Students and business people in the Czech Republic are hungry to learn the skills of Project, Programme, Portfolio and General Management. Dr Eddie Fisher presents his work with ACSA (Academic Centre for Students Activities) in Brno, Czech Republic, in the hope that others will be inspired to follow in his footsteps. He argues that knowledge and practical experience do not add value until we share both with the widest possible audience.
Eddie and Pavel (ACSA member of staff) during one of the many training sessions at the University of Brno in the Czech Republic in 2009.
There is a growing demand in many Eastern European countries to learn the tools, techniques and people skills of professional project management. One country, the Czech Republic, has seen a dramatic rise in the demand for teaching project management. ACSA in Brno has taken proactive steps to fulfil this demand by offering students and business people from across the country and all industries project management courses that cover the theory and practice of professional and effective project management. The content is fully aligned to the current edition of the International Project Management Association’s Competence Baseline to give it the necessary credibility. I will discuss my work in the Czech Republic since 2004, how I have done it, some do’s and don’ts and what I suggest other practising project managers should consider doing to build on my work.
I first met with Ing. Jaroslav Svec and Mgr. Zuzana Jezkova (both ACSA) at the annual PM Days event in Vienna, Austria, in 2003 where I regularly presented papers on topical issues in project management. They were particularly keen on finding out more about the skills of managing people well and effectively in project environments. I started to promote the practical application of professional project management the following year when I presented one of my academic research papers on the people side of PM-Emotions and Feelings- at a project management seminar in Ramzova, Czech Republic. I combined theory with lots of practical examples from projects I managed in the real competitive world. Students liked this approach because they could immediately relate to the examples. And I must have got something right as many of the female students queued up after the lecture to ask me for some practical help and advice to sort out their boy-friend problems such as ‘He never listens to me’.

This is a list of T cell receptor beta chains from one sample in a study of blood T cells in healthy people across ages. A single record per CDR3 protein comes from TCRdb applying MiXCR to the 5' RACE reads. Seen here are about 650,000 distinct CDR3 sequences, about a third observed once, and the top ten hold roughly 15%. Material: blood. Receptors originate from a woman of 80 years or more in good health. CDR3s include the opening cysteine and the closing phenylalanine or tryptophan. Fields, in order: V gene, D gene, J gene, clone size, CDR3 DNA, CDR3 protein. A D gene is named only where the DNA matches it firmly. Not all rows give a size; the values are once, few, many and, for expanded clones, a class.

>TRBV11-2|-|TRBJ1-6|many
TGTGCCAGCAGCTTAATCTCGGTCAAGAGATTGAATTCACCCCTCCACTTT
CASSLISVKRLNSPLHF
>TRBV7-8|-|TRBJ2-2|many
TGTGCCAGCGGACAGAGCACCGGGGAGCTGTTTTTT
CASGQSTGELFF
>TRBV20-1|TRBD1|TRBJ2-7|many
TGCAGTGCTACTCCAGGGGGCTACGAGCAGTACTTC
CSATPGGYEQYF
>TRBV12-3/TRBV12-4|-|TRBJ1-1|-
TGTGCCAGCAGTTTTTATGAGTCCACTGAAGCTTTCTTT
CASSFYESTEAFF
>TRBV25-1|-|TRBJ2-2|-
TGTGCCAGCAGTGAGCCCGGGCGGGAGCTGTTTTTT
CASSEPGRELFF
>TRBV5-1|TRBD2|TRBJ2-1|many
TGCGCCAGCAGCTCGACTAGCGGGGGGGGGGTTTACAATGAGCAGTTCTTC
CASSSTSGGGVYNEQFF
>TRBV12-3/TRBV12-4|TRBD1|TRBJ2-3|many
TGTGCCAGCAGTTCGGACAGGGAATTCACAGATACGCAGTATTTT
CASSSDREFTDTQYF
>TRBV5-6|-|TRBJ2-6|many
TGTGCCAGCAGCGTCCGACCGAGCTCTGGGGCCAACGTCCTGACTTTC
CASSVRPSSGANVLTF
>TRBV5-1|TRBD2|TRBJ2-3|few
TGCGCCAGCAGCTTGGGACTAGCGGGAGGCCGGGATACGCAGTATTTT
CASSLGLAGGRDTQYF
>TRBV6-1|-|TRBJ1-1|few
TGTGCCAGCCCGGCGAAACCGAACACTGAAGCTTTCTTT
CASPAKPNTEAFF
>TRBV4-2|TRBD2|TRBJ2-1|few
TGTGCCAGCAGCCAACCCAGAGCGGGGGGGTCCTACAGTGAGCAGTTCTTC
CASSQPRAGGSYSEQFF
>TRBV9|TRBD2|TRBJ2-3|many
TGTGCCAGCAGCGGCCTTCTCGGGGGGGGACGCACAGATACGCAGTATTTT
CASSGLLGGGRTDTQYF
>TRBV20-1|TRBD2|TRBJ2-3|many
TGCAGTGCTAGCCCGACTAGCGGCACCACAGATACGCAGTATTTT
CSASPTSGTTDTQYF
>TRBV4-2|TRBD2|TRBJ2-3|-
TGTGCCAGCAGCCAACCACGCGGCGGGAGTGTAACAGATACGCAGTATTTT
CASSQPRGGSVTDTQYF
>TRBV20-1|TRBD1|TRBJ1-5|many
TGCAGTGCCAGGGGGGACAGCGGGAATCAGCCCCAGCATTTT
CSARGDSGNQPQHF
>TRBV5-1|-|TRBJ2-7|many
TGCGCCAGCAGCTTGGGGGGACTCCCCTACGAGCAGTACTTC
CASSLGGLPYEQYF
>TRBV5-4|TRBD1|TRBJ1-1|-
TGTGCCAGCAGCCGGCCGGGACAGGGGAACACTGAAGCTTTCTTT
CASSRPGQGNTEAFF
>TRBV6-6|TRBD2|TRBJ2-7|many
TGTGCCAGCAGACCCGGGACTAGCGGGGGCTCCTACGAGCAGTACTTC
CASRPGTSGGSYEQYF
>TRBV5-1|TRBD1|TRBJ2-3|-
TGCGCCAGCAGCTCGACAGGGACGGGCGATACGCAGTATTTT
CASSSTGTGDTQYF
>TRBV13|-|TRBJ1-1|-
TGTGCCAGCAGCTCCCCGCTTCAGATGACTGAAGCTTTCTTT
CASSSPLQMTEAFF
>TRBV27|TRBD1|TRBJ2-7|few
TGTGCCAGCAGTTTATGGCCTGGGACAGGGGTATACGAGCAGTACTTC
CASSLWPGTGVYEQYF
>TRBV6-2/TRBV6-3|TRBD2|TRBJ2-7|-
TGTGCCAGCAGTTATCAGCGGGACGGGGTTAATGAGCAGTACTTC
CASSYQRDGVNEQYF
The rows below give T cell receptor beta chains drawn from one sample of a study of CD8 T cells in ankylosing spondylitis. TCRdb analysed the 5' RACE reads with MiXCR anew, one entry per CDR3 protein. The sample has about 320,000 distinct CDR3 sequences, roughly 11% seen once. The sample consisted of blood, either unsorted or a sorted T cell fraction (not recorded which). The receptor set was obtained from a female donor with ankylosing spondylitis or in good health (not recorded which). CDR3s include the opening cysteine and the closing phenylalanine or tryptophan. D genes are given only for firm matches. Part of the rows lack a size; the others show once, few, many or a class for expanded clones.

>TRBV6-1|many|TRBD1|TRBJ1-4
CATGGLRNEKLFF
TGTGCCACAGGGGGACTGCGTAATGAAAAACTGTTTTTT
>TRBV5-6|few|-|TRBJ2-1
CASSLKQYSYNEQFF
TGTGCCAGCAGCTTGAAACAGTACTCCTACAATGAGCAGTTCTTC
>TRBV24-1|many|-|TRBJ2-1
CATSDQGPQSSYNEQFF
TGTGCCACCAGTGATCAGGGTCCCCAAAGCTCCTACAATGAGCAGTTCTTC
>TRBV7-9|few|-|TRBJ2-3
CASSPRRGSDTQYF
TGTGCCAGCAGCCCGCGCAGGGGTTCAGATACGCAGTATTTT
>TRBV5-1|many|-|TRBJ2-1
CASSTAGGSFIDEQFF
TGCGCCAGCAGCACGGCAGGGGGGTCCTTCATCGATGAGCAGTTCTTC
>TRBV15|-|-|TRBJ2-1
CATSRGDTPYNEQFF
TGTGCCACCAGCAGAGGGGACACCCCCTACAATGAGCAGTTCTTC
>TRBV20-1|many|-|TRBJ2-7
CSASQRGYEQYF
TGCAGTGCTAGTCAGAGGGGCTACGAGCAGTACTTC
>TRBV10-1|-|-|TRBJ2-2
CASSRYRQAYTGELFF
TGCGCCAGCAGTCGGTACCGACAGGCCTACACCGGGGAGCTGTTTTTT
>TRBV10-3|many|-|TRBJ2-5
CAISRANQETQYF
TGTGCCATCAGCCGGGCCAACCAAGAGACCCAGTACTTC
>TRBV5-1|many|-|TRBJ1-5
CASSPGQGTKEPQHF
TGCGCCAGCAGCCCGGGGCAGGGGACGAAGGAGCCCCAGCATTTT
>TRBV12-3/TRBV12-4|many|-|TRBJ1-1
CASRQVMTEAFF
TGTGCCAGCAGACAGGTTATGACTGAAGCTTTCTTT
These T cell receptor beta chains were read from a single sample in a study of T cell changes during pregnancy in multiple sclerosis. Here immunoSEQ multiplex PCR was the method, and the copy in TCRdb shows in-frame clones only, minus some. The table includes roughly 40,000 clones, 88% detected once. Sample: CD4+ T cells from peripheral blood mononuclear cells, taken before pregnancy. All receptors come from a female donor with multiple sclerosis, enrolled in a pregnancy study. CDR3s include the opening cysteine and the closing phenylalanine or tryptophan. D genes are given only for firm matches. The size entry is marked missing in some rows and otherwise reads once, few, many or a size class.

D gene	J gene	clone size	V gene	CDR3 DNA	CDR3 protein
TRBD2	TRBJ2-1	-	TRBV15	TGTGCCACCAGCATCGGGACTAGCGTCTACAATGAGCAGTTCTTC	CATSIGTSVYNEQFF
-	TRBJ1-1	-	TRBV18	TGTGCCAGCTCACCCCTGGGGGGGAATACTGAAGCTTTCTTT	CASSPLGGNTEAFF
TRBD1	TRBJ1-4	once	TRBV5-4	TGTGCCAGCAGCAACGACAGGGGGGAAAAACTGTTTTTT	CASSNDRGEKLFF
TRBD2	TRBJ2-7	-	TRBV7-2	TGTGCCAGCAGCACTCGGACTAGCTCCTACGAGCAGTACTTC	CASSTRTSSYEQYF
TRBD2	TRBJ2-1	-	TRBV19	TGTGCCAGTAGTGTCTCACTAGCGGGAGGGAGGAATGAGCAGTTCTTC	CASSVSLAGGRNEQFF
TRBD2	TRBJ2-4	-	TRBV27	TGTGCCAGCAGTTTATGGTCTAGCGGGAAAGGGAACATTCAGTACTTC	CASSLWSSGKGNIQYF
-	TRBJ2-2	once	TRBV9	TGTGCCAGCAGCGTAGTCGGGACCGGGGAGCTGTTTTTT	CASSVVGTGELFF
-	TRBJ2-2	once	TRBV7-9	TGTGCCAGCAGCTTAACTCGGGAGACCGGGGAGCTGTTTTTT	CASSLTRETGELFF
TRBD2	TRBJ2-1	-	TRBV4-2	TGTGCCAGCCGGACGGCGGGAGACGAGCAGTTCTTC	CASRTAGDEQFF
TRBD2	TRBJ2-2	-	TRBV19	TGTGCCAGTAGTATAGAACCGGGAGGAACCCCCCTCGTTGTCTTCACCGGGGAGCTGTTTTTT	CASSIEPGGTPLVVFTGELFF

They appreciated that someone, in their own time, made such efforts to travel to the Czech Republic to share knowledge and experience of practical project management with such passion for the profession. They saw the benefits and value for doing something in a certain way, perhaps different to their own cultural way of doing things. For example, if you want to build a strong rapport with project team members, you must be open, honest and genuine with them. Behaviours are observable. People will ‘see’ if you say one thing but do something different!
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